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Seminar "Health inequalities in Europe: why so persistent?"

The 15th scientific seminar “Modern Demography” was held on 24 April 2019. The speaker was Johan Mackenbach, MD, PhD, Professor of Public Health, Chair of the Department of Public Health at Erasmus MC, University Medical Center Rotterdam. His report was devoted to health inequalities in Europe, their scope, trends, spatial features and factors determining them. A separate question of the seminar - why the Western European welfare state could not eradicate differences in mortality depending on the socio-economic status of a person?

Practically all studies conducted in Europe record significant differences in life expectancy between different educational groups (as a proxy indicator of the socio-economic status of a person) in favor of the “high education” group. If we consider the relative values, i.e. rate ratios the differences in mortality rates (especially from tuberculosis, pneumonia, homicides, lung cancer, and causes caused by alcohol abuse) has increased over time, if we look at the difference in absolute values (rate differences), then these differences have been rather stable. But why did relative differences increase? The answer to this question may lie in the process called “the expansion of education”, which affected all European countries. As a share of the highly educated persons in population grows, the proportion of people with a low level of education decreases, which leads to a stronger negative selection in the latter. At the same time, despite the rapid growth in the share of the highly educated, the positive selection there does not weaken. The possible reasons for this “paradox” are the observed increase in homogeneity of spouses in cohorts by level of education (for men), the growing link between higher education and high income, an increase in the probability for a newborn to be born in a family where at least one of the parents has a higher education.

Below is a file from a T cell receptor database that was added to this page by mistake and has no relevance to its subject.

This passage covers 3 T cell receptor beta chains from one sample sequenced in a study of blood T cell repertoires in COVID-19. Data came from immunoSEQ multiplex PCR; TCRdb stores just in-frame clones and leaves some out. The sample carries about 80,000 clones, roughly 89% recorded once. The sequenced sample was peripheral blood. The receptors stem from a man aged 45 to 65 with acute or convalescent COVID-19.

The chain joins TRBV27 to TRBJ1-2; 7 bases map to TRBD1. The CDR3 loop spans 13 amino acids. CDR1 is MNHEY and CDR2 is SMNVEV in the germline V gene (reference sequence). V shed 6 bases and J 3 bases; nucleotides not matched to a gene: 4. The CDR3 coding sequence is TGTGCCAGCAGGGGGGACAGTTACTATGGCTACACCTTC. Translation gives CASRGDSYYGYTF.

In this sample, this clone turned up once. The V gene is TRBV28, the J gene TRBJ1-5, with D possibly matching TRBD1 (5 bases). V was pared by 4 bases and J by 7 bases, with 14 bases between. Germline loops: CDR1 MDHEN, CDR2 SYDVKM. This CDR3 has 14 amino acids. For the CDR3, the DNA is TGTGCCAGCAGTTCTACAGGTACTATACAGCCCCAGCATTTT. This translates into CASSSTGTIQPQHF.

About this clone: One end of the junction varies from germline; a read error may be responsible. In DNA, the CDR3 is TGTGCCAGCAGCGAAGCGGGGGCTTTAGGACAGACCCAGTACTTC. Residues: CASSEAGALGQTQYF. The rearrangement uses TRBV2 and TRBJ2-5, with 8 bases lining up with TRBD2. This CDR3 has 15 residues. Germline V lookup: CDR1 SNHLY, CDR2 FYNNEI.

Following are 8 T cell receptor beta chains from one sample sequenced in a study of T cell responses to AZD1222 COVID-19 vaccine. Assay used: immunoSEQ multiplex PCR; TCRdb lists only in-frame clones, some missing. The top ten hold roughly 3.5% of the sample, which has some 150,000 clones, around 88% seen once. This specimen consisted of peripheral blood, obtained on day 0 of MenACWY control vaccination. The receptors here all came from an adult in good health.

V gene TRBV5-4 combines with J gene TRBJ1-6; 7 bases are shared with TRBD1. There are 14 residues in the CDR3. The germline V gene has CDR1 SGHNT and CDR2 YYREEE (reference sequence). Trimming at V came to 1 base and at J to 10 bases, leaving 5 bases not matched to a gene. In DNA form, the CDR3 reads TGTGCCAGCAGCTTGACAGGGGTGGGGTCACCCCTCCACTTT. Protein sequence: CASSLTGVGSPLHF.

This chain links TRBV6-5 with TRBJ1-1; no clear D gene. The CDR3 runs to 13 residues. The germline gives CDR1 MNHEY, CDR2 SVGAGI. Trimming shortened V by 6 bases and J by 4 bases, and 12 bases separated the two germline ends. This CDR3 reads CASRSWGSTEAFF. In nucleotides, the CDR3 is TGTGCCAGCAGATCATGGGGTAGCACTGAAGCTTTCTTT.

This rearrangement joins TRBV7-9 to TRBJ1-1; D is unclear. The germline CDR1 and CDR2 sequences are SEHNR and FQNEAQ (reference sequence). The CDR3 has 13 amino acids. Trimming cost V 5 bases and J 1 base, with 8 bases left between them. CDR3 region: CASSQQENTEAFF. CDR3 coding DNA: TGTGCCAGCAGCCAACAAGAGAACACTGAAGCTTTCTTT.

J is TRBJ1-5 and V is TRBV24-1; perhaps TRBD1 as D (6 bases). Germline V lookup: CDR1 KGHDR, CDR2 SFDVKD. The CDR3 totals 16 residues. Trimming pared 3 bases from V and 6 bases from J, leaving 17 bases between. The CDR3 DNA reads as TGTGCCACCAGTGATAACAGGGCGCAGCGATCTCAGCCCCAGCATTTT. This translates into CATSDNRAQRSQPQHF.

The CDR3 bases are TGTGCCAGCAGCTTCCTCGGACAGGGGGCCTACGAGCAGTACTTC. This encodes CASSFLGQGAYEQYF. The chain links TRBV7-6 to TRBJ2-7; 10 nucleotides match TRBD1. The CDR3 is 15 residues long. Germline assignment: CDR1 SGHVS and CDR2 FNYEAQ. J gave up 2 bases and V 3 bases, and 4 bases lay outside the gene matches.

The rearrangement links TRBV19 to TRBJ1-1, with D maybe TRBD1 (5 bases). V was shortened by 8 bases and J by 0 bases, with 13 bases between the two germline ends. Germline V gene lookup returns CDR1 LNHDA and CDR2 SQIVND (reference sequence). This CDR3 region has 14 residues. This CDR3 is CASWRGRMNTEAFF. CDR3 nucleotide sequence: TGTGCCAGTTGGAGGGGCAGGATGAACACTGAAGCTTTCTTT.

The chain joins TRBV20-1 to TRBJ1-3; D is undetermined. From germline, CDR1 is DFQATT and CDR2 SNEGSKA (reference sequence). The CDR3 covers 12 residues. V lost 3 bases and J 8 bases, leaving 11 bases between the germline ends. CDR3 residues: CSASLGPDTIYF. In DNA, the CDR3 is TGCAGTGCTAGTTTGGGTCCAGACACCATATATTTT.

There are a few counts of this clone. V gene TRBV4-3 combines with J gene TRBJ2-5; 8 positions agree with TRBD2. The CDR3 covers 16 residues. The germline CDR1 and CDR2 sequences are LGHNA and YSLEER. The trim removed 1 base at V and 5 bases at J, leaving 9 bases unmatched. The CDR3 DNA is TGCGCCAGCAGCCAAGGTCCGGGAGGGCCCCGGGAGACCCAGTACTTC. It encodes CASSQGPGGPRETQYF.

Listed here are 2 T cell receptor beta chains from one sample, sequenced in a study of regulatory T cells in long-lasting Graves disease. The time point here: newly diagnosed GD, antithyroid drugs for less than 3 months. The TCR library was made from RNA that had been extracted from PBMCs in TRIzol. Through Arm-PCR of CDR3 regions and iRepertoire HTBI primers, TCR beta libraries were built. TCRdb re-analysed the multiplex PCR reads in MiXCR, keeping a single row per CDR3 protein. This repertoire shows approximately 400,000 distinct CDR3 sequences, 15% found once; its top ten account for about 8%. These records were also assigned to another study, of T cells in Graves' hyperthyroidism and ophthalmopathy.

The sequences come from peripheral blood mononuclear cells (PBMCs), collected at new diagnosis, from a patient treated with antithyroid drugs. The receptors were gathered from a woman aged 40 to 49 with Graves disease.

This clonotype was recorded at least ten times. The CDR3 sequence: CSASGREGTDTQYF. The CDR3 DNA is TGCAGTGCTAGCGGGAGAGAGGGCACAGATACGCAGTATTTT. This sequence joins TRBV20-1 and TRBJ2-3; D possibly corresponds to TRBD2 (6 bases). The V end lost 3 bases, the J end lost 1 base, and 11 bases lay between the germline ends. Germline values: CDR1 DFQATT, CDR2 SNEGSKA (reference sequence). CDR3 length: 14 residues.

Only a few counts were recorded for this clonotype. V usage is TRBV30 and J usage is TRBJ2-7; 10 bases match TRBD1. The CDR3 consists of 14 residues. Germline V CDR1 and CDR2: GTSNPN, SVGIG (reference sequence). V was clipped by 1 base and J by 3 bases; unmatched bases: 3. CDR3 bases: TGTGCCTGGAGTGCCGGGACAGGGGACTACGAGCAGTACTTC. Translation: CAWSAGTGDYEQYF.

Differences in behavior (especially concerning health status) between two educational groups are responsible for different health outcomes between them. A typical, but very prominent example is a large gap in the prevalence of smoking (especially large one in Northern and Eastern Europe), which explain a significant part of the differences in mortality between groups of high and low levels of education. In addition, differences in working conditions, in response to stress, and in access to the health care system play a role in the differentiation of mortality by level of education. The factor of poverty (shortage of material wealth), which is much more common among less educated, is also important, especially for Eastern European countries.